A man desperate for many years of life, not content to live a moderate span, is… obviously a fool, for many feelings stored by lengthy years evoke more pain than joy, but when we live beyond those years that are appropriate, then our delights are nowhere to be found. The same deliverer visits all of us, and when our fate from Hades comes at last, there is no music, dance or wedding song. No, only the finality of death. The finest of all possibilities is never to be born.
~ from Oedipus at Colonus by Sophocles, 401BC,
translated by Ian Johnston
Love never ends… we know only in part, and we prophesy only in part; but when the complete comes, the partial will come to an end… For now we see in a mirror, dimly, but then we will see face to face. Now I know only in part; then I will know fully, even as I have been fully known.
1 Corinthians 13:8-12 (NRSVA)
The last enemy to be destroyed is death…
What is sown is perishable. What is raised is imperishable…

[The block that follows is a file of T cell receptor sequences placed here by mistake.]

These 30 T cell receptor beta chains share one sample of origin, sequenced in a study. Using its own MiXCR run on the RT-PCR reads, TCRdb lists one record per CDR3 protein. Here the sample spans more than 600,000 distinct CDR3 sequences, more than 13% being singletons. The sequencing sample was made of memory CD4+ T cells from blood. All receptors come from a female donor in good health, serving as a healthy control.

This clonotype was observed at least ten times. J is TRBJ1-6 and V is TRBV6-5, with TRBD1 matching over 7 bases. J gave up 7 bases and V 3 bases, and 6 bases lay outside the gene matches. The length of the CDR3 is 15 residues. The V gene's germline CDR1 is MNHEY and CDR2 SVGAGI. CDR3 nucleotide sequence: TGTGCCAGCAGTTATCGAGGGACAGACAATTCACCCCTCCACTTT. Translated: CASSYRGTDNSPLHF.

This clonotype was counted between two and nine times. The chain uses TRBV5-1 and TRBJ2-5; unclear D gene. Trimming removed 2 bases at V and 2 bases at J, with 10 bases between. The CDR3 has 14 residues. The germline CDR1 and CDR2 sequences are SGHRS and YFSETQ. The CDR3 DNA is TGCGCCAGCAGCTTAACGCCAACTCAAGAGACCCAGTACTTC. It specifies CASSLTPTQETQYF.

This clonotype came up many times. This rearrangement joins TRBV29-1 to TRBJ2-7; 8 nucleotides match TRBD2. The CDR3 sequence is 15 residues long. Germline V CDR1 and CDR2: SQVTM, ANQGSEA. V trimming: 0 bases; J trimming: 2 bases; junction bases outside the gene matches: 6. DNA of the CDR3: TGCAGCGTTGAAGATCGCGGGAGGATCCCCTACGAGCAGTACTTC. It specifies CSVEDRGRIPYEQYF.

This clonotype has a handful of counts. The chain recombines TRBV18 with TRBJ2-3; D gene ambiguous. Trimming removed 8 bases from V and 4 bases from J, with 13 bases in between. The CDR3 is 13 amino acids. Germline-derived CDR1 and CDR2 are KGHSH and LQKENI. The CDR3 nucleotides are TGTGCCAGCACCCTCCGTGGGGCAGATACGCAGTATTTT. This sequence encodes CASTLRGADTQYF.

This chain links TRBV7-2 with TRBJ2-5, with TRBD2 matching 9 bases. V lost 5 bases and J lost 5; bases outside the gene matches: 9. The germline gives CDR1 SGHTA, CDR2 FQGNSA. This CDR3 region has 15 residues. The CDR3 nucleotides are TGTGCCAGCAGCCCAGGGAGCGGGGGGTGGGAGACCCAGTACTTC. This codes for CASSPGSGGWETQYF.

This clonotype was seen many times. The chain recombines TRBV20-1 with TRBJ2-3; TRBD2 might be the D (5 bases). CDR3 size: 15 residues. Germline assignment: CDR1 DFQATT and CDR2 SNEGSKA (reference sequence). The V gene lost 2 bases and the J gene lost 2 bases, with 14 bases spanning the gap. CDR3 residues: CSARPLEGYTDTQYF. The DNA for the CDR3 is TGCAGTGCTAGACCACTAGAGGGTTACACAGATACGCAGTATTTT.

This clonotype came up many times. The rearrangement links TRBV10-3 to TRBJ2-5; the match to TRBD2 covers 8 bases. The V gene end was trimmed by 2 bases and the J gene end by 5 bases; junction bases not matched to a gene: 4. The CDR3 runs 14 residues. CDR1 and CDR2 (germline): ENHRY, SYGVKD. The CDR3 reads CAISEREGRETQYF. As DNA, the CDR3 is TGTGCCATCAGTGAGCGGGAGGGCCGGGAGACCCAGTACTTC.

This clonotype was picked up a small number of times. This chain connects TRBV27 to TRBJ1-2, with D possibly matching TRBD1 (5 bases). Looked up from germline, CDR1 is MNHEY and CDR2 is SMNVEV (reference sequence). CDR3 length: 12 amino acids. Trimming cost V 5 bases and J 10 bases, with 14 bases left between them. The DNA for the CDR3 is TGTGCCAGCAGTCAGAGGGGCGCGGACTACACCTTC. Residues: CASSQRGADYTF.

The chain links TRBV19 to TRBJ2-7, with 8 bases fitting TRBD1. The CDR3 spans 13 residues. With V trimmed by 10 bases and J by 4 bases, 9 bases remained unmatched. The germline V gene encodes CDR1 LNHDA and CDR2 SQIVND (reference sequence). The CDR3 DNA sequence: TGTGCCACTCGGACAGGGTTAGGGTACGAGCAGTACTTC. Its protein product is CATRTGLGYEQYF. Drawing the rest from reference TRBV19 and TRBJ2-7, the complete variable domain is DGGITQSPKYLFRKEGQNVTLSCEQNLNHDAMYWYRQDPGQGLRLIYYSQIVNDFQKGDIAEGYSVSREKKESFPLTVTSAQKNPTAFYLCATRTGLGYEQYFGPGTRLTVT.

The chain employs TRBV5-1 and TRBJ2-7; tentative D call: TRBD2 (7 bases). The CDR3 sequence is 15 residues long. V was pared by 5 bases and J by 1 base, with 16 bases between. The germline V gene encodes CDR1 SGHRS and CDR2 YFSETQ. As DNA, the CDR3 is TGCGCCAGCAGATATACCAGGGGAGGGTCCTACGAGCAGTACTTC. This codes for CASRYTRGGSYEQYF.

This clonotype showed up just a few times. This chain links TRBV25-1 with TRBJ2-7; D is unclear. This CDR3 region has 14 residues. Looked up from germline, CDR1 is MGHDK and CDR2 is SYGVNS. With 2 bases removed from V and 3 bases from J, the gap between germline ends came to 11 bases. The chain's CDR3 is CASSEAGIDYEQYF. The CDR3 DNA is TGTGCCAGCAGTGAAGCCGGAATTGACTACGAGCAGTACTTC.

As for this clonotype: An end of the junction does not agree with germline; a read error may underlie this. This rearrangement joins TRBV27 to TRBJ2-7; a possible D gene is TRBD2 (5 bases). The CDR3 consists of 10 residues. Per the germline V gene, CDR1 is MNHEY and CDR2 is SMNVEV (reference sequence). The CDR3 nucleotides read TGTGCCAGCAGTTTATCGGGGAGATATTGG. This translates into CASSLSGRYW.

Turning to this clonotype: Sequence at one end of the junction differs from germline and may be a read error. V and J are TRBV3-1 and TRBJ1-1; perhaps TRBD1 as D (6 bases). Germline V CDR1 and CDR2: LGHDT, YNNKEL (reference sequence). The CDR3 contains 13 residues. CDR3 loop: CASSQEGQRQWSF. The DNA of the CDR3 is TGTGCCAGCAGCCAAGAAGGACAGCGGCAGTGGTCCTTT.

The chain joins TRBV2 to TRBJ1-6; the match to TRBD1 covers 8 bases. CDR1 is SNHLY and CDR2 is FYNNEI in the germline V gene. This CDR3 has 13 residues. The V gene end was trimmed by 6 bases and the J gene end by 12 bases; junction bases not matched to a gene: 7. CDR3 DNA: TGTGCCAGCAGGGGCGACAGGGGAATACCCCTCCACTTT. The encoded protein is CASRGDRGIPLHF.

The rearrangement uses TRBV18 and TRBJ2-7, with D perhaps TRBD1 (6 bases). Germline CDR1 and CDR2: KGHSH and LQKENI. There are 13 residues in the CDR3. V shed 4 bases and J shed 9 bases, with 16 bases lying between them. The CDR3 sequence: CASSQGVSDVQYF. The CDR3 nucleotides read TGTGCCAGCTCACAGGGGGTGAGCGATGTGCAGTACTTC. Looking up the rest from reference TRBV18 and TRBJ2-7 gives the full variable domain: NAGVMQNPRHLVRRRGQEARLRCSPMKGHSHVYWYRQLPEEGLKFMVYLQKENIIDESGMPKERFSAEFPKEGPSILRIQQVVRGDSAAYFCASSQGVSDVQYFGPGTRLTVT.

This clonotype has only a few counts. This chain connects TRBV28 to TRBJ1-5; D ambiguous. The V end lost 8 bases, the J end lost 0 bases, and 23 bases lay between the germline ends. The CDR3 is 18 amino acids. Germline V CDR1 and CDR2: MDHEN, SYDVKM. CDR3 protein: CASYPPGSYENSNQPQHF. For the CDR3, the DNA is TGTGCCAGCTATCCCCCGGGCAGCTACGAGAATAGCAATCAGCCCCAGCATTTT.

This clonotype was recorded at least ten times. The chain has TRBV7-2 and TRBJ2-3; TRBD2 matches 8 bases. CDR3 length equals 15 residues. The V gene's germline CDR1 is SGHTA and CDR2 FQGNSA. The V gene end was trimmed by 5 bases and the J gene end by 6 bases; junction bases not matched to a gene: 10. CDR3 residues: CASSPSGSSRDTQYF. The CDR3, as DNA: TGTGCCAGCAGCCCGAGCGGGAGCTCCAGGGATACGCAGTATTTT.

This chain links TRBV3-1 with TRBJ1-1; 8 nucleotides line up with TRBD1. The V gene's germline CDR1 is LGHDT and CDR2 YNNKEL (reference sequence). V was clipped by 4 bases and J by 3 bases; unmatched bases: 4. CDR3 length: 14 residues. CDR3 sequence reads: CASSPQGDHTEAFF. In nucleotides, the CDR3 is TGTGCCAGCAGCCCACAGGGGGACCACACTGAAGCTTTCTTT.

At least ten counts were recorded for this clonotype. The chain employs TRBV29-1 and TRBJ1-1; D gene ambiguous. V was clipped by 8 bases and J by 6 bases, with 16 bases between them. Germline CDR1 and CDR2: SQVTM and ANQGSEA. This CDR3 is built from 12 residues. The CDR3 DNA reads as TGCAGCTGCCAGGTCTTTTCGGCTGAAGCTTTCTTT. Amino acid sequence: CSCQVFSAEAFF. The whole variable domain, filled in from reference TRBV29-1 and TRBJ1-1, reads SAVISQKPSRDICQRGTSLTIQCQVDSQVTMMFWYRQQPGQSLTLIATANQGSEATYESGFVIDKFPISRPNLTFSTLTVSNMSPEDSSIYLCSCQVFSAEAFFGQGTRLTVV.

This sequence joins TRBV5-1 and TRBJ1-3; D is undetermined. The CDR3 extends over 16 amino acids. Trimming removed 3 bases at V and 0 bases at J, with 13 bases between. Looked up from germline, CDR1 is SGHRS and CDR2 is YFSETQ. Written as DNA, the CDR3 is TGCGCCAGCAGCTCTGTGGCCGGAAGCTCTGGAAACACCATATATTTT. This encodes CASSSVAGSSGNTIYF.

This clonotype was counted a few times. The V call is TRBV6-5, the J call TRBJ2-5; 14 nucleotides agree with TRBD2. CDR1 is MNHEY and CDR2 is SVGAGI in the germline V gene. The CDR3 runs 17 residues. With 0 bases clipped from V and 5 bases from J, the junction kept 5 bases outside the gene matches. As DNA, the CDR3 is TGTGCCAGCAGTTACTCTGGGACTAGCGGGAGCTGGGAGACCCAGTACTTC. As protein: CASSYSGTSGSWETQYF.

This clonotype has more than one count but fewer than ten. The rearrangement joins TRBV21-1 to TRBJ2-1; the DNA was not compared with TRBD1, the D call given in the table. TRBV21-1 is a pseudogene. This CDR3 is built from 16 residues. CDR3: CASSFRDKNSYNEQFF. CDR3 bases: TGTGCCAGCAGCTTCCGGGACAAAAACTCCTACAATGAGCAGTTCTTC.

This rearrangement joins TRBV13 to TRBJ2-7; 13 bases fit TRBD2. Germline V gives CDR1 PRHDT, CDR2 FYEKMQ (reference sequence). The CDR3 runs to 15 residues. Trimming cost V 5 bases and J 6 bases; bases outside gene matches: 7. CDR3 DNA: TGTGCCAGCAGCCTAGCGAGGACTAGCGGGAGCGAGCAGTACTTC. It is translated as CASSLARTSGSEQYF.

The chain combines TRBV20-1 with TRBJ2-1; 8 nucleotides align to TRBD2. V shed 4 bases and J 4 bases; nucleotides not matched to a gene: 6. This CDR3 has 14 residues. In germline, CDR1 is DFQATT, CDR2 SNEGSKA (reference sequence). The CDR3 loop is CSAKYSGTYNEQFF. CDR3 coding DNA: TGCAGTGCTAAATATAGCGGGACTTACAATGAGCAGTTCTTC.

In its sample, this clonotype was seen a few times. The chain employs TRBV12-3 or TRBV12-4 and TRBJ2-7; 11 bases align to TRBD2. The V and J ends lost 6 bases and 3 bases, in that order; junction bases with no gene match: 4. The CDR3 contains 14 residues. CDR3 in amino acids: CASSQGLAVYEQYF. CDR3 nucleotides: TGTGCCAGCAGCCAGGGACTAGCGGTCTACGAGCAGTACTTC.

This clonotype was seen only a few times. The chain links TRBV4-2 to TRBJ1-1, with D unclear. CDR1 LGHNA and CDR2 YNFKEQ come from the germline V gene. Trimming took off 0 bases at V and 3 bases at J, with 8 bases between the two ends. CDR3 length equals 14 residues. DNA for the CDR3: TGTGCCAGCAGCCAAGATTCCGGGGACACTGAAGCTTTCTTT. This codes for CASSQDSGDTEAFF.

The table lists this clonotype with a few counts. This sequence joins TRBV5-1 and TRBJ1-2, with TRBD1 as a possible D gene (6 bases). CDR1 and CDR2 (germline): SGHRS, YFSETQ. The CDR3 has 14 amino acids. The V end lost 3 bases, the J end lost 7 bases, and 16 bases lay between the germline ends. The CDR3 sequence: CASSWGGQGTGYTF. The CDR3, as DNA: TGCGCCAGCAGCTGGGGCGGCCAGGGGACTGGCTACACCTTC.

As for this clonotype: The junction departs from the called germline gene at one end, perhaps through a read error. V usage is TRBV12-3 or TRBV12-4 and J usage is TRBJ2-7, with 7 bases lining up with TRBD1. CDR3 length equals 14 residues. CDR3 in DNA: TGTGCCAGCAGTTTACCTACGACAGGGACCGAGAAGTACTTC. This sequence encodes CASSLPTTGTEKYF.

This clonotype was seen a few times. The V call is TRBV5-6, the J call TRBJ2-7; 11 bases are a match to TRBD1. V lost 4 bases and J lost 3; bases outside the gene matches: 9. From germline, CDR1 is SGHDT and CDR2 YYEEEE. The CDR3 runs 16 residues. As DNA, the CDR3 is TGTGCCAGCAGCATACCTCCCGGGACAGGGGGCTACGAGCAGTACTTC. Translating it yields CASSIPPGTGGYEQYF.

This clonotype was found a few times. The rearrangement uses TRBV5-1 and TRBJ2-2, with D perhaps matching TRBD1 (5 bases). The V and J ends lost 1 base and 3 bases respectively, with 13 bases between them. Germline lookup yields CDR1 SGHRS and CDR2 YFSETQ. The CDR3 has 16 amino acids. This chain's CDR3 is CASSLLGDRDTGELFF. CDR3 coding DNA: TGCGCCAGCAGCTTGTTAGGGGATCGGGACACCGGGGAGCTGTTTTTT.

Where, O death, is your victory? Where, O death, is your sting?
…thanks be to God who gives us the victory through our Lord Jesus Christ.
1 Corinthians 15:26, 42, 55, 57
What comfort comes from the sureness of God’s merciful compassion! What hope from the knowledge of His love! What thanks we can raise when all suffering is ended, when, as the Salvationists say, our loved one is ‘promoted to glory’. We are sad because we will never take Grandma out for lunch again. We won’t share a cheeky grin. We won’t share the fresh joy of new-burst daffodils, or the pleasant cure-all of a ‘nice cup of tea’. But we know that –
…the home of God is among mortals.
He will dwell with them;
they will be his peoples,
and God himself will be with them;
he will wipe every tear from their eyes.
Death will be no more;